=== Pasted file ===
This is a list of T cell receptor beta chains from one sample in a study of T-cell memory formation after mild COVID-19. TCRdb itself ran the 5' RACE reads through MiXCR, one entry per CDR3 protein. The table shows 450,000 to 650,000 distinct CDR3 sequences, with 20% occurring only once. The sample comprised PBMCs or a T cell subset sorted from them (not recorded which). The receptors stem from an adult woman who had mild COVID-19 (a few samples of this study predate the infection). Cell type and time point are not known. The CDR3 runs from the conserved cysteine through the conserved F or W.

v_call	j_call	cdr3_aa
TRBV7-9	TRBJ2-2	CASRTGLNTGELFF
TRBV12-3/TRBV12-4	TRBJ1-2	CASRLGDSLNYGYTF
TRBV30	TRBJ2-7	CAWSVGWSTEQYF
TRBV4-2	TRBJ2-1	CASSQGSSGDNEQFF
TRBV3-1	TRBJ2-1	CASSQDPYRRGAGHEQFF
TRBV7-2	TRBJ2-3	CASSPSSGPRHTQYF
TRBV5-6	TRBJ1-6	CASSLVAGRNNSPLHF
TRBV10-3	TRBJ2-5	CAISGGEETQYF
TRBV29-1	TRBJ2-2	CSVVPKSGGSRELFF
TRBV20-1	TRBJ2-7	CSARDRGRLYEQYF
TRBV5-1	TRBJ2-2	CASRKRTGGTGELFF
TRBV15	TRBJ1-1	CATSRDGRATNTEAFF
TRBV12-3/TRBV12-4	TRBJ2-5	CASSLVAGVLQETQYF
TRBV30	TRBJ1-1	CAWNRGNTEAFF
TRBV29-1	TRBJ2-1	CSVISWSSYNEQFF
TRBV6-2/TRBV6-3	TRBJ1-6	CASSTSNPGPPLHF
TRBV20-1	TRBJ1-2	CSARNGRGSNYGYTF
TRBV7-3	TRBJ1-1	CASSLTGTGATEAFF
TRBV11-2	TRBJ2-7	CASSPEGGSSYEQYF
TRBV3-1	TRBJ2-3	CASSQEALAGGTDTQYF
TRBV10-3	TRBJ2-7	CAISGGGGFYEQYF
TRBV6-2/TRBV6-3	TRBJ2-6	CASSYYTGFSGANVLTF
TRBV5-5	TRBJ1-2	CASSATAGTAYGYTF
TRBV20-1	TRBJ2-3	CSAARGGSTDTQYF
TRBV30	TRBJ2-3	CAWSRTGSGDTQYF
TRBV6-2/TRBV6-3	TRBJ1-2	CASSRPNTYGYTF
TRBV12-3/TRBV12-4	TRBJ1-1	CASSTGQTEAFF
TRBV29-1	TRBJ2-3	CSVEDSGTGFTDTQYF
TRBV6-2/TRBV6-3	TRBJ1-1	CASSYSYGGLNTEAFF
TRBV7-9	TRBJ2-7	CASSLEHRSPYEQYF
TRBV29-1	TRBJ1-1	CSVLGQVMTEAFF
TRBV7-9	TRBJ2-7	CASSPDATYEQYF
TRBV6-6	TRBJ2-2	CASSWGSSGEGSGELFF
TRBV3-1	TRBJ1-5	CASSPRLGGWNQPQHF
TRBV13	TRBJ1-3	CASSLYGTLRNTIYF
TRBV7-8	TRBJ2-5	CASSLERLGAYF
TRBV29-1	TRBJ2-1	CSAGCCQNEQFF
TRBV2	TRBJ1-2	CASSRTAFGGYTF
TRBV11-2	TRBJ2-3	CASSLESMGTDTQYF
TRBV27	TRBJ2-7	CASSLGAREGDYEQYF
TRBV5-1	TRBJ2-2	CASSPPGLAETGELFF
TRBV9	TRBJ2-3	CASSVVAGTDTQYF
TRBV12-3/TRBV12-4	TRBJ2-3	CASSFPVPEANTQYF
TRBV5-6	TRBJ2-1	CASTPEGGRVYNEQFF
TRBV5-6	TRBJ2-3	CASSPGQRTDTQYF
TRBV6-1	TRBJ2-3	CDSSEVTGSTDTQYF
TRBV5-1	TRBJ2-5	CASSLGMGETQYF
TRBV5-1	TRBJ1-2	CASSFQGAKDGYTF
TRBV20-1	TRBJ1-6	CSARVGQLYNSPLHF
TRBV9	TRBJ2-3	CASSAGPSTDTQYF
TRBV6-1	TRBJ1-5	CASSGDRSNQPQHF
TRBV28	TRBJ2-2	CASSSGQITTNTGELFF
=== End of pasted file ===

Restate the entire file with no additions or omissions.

This is a list of T cell receptor beta chains from one sample in a study of T-cell memory formation after mild COVID-19. TCRdb itself ran the 5' RACE reads through MiXCR, one entry per CDR3 protein. The table shows 450,000 to 650,000 distinct CDR3 sequences, with 20% occurring only once. The sample comprised PBMCs or a T cell subset sorted from them (not recorded which). The receptors stem from an adult woman who had mild COVID-19 (a few samples of this study predate the infection). Cell type and time point are not known. The CDR3 runs from the conserved cysteine through the conserved F or W.

v_call	j_call	cdr3_aa
TRBV7-9	TRBJ2-2	CASRTGLNTGELFF
TRBV12-3/TRBV12-4	TRBJ1-2	CASRLGDSLNYGYTF
TRBV30	TRBJ2-7	CAWSVGWSTEQYF
TRBV4-2	TRBJ2-1	CASSQGSSGDNEQFF
TRBV3-1	TRBJ2-1	CASSQDPYRRGAGHEQFF
TRBV7-2	TRBJ2-3	CASSPSSGPRHTQYF
TRBV5-6	TRBJ1-6	CASSLVAGRNNSPLHF
TRBV10-3	TRBJ2-5	CAISGGEETQYF
TRBV29-1	TRBJ2-2	CSVVPKSGGSRELFF
TRBV20-1	TRBJ2-7	CSARDRGRLYEQYF
TRBV5-1	TRBJ2-2	CASRKRTGGTGELFF
TRBV15	TRBJ1-1	CATSRDGRATNTEAFF
TRBV12-3/TRBV12-4	TRBJ2-5	CASSLVAGVLQETQYF
TRBV30	TRBJ1-1	CAWNRGNTEAFF
TRBV29-1	TRBJ2-1	CSVISWSSYNEQFF
TRBV6-2/TRBV6-3	TRBJ1-6	CASSTSNPGPPLHF
TRBV20-1	TRBJ1-2	CSARNGRGSNYGYTF
TRBV7-3	TRBJ1-1	CASSLTGTGATEAFF
TRBV11-2	TRBJ2-7	CASSPEGGSSYEQYF
TRBV3-1	TRBJ2-3	CASSQEALAGGTDTQYF
TRBV10-3	TRBJ2-7	CAISGGGGFYEQYF
TRBV6-2/TRBV6-3	TRBJ2-6	CASSYYTGFSGANVLTF
TRBV5-5	TRBJ1-2	CASSATAGTAYGYTF
TRBV20-1	TRBJ2-3	CSAARGGSTDTQYF
TRBV30	TRBJ2-3	CAWSRTGSGDTQYF
TRBV6-2/TRBV6-3	TRBJ1-2	CASSRPNTYGYTF
TRBV12-3/TRBV12-4	TRBJ1-1	CASSTGQTEAFF
TRBV29-1	TRBJ2-3	CSVEDSGTGFTDTQYF
TRBV6-2/TRBV6-3	TRBJ1-1	CASSYSYGGLNTEAFF
TRBV7-9	TRBJ2-7	CASSLEHRSPYEQYF
TRBV29-1	TRBJ1-1	CSVLGQVMTEAFF
TRBV7-9	TRBJ2-7	CASSPDATYEQYF
TRBV6-6	TRBJ2-2	CASSWGSSGEGSGELFF
TRBV3-1	TRBJ1-5	CASSPRLGGWNQPQHF
TRBV13	TRBJ1-3	CASSLYGTLRNTIYF
TRBV7-8	TRBJ2-5	CASSLERLGAYF
TRBV29-1	TRBJ2-1	CSAGCCQNEQFF
TRBV2	TRBJ1-2	CASSRTAFGGYTF
TRBV11-2	TRBJ2-3	CASSLESMGTDTQYF
TRBV27	TRBJ2-7	CASSLGAREGDYEQYF
TRBV5-1	TRBJ2-2	CASSPPGLAETGELFF
TRBV9	TRBJ2-3	CASSVVAGTDTQYF
TRBV12-3/TRBV12-4	TRBJ2-3	CASSFPVPEANTQYF
TRBV5-6	TRBJ2-1	CASTPEGGRVYNEQFF
TRBV5-6	TRBJ2-3	CASSPGQRTDTQYF
TRBV6-1	TRBJ2-3	CDSSEVTGSTDTQYF
TRBV5-1	TRBJ2-5	CASSLGMGETQYF
TRBV5-1	TRBJ1-2	CASSFQGAKDGYTF
TRBV20-1	TRBJ1-6	CSARVGQLYNSPLHF
TRBV9	TRBJ2-3	CASSAGPSTDTQYF
TRBV6-1	TRBJ1-5	CASSGDRSNQPQHF
TRBV28	TRBJ2-2	CASSSGQITTNTGELFF